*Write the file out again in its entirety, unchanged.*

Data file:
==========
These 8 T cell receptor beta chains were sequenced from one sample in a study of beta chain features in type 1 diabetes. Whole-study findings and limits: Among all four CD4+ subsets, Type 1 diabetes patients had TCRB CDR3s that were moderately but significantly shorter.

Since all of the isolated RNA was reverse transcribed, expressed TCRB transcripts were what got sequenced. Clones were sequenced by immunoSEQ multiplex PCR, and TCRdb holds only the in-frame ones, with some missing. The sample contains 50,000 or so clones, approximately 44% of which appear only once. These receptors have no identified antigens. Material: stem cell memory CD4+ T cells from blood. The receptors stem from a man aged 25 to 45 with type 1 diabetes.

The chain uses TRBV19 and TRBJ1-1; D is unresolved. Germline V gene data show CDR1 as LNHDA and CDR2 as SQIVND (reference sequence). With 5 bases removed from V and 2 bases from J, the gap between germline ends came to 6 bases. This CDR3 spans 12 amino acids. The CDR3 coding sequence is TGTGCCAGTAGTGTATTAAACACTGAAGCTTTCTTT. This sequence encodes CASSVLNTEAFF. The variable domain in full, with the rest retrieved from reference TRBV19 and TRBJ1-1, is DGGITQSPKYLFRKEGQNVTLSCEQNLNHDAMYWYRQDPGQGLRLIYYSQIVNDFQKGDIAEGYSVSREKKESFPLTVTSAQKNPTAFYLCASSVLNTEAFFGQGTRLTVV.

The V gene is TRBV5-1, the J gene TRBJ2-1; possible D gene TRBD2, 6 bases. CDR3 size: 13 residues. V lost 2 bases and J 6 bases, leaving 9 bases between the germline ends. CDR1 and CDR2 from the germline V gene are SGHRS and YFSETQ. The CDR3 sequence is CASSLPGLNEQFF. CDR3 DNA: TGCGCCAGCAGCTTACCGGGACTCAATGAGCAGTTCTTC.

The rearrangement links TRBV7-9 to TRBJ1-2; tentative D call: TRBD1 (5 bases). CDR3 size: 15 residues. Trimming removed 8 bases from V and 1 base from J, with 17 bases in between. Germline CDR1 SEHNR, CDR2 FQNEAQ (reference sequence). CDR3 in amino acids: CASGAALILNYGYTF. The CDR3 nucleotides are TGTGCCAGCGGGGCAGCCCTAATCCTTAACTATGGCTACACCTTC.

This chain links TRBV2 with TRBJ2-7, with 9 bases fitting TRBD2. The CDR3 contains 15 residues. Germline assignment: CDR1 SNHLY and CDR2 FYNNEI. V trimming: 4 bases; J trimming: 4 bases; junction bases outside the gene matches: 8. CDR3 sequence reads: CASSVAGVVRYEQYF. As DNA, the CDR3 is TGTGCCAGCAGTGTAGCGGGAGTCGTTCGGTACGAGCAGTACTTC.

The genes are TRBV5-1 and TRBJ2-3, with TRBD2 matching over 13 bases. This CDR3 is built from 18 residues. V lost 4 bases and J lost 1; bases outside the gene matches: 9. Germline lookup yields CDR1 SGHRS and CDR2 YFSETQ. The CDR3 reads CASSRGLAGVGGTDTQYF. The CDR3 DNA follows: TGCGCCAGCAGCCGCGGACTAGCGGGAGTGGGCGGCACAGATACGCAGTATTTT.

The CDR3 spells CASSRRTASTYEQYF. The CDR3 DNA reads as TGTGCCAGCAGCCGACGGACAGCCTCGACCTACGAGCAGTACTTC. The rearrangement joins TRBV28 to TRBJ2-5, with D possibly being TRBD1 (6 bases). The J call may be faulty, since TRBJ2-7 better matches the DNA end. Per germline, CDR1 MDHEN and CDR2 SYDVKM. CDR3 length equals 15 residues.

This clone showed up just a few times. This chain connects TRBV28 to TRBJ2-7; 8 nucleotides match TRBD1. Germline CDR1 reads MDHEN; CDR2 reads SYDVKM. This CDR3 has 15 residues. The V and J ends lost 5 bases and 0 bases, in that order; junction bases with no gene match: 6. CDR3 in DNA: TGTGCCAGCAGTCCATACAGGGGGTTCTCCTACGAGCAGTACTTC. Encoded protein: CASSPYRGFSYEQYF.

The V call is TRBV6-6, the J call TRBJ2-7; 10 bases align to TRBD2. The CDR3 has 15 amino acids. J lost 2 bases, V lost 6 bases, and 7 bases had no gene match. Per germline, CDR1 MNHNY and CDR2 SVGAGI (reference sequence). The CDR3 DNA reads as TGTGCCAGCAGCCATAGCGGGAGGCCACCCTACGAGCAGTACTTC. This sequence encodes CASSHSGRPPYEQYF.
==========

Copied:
These 8 T cell receptor beta chains were sequenced from one sample in a study of beta chain features in type 1 diabetes. Whole-study findings and limits: Among all four CD4+ subsets, Type 1 diabetes patients had TCRB CDR3s that were moderately but significantly shorter.

Since all of the isolated RNA was reverse transcribed, expressed TCRB transcripts were what got sequenced. Clones were sequenced by immunoSEQ multiplex PCR, and TCRdb holds only the in-frame ones, with some missing. The sample contains 50,000 or so clones, approximately 44% of which appear only once. These receptors have no identified antigens. Material: stem cell memory CD4+ T cells from blood. The receptors stem from a man aged 25 to 45 with type 1 diabetes.

The chain uses TRBV19 and TRBJ1-1; D is unresolved. Germline V gene data show CDR1 as LNHDA and CDR2 as SQIVND (reference sequence). With 5 bases removed from V and 2 bases from J, the gap between germline ends came to 6 bases. This CDR3 spans 12 amino acids. The CDR3 coding sequence is TGTGCCAGTAGTGTATTAAACACTGAAGCTTTCTTT. This sequence encodes CASSVLNTEAFF. The variable domain in full, with the rest retrieved from reference TRBV19 and TRBJ1-1, is DGGITQSPKYLFRKEGQNVTLSCEQNLNHDAMYWYRQDPGQGLRLIYYSQIVNDFQKGDIAEGYSVSREKKESFPLTVTSAQKNPTAFYLCASSVLNTEAFFGQGTRLTVV.

The V gene is TRBV5-1, the J gene TRBJ2-1; possible D gene TRBD2, 6 bases. CDR3 size: 13 residues. V lost 2 bases and J 6 bases, leaving 9 bases between the germline ends. CDR1 and CDR2 from the germline V gene are SGHRS and YFSETQ. The CDR3 sequence is CASSLPGLNEQFF. CDR3 DNA: TGCGCCAGCAGCTTACCGGGACTCAATGAGCAGTTCTTC.

The rearrangement links TRBV7-9 to TRBJ1-2; tentative D call: TRBD1 (5 bases). CDR3 size: 15 residues. Trimming removed 8 bases from V and 1 base from J, with 17 bases in between. Germline CDR1 SEHNR, CDR2 FQNEAQ (reference sequence). CDR3 in amino acids: CASGAALILNYGYTF. The CDR3 nucleotides are TGTGCCAGCGGGGCAGCCCTAATCCTTAACTATGGCTACACCTTC.

This chain links TRBV2 with TRBJ2-7, with 9 bases fitting TRBD2. The CDR3 contains 15 residues. Germline assignment: CDR1 SNHLY and CDR2 FYNNEI. V trimming: 4 bases; J trimming: 4 bases; junction bases outside the gene matches: 8. CDR3 sequence reads: CASSVAGVVRYEQYF. As DNA, the CDR3 is TGTGCCAGCAGTGTAGCGGGAGTCGTTCGGTACGAGCAGTACTTC.

The genes are TRBV5-1 and TRBJ2-3, with TRBD2 matching over 13 bases. This CDR3 is built from 18 residues. V lost 4 bases and J lost 1; bases outside the gene matches: 9. Germline lookup yields CDR1 SGHRS and CDR2 YFSETQ. The CDR3 reads CASSRGLAGVGGTDTQYF. The CDR3 DNA follows: TGCGCCAGCAGCCGCGGACTAGCGGGAGTGGGCGGCACAGATACGCAGTATTTT.

The CDR3 spells CASSRRTASTYEQYF. The CDR3 DNA reads as TGTGCCAGCAGCCGACGGACAGCCTCGACCTACGAGCAGTACTTC. The rearrangement joins TRBV28 to TRBJ2-5, with D possibly being TRBD1 (6 bases). The J call may be faulty, since TRBJ2-7 better matches the DNA end. Per germline, CDR1 MDHEN and CDR2 SYDVKM. CDR3 length equals 15 residues.

This clone showed up just a few times. This chain connects TRBV28 to TRBJ2-7; 8 nucleotides match TRBD1. Germline CDR1 reads MDHEN; CDR2 reads SYDVKM. This CDR3 has 15 residues. The V and J ends lost 5 bases and 0 bases, in that order; junction bases with no gene match: 6. CDR3 in DNA: TGTGCCAGCAGTCCATACAGGGGGTTCTCCTACGAGCAGTACTTC. Encoded protein: CASSPYRGFSYEQYF.

The V call is TRBV6-6, the J call TRBJ2-7; 10 bases align to TRBD2. The CDR3 has 15 amino acids. J lost 2 bases, V lost 6 bases, and 7 bases had no gene match. Per germline, CDR1 MNHNY and CDR2 SVGAGI (reference sequence). The CDR3 DNA reads as TGTGCCAGCAGCCATAGCGGGAGGCCACCCTACGAGCAGTACTTC. This sequence encodes CASSHSGRPPYEQYF.